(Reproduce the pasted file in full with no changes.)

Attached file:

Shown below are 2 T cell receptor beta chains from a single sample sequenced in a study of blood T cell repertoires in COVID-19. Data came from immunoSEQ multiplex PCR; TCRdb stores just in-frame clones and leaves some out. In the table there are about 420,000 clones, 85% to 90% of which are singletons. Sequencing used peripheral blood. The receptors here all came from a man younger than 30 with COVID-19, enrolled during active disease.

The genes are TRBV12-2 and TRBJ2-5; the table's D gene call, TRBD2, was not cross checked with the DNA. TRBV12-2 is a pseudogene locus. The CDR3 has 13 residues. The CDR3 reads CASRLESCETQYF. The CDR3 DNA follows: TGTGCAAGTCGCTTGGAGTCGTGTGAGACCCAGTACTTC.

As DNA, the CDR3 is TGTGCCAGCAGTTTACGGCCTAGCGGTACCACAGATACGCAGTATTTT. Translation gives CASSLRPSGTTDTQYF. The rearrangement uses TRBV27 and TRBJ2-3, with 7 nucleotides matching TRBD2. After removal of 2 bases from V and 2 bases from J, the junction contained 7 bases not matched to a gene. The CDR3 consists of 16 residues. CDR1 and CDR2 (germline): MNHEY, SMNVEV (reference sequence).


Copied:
Shown below are 2 T cell receptor beta chains from a single sample sequenced in a study of blood T cell repertoires in COVID-19. Data came from immunoSEQ multiplex PCR; TCRdb stores just in-frame clones and leaves some out. In the table there are about 420,000 clones, 85% to 90% of which are singletons. Sequencing used peripheral blood. The receptors here all came from a man younger than 30 with COVID-19, enrolled during active disease.

The genes are TRBV12-2 and TRBJ2-5; the table's D gene call, TRBD2, was not cross checked with the DNA. TRBV12-2 is a pseudogene locus. The CDR3 has 13 residues. The CDR3 reads CASRLESCETQYF. The CDR3 DNA follows: TGTGCAAGTCGCTTGGAGTCGTGTGAGACCCAGTACTTC.

As DNA, the CDR3 is TGTGCCAGCAGTTTACGGCCTAGCGGTACCACAGATACGCAGTATTTT. Translation gives CASSLRPSGTTDTQYF. The rearrangement uses TRBV27 and TRBJ2-3, with 7 nucleotides matching TRBD2. After removal of 2 bases from V and 2 bases from J, the junction contained 7 bases not matched to a gene. The CDR3 consists of 16 residues. CDR1 and CDR2 (germline): MNHEY, SMNVEV (reference sequence).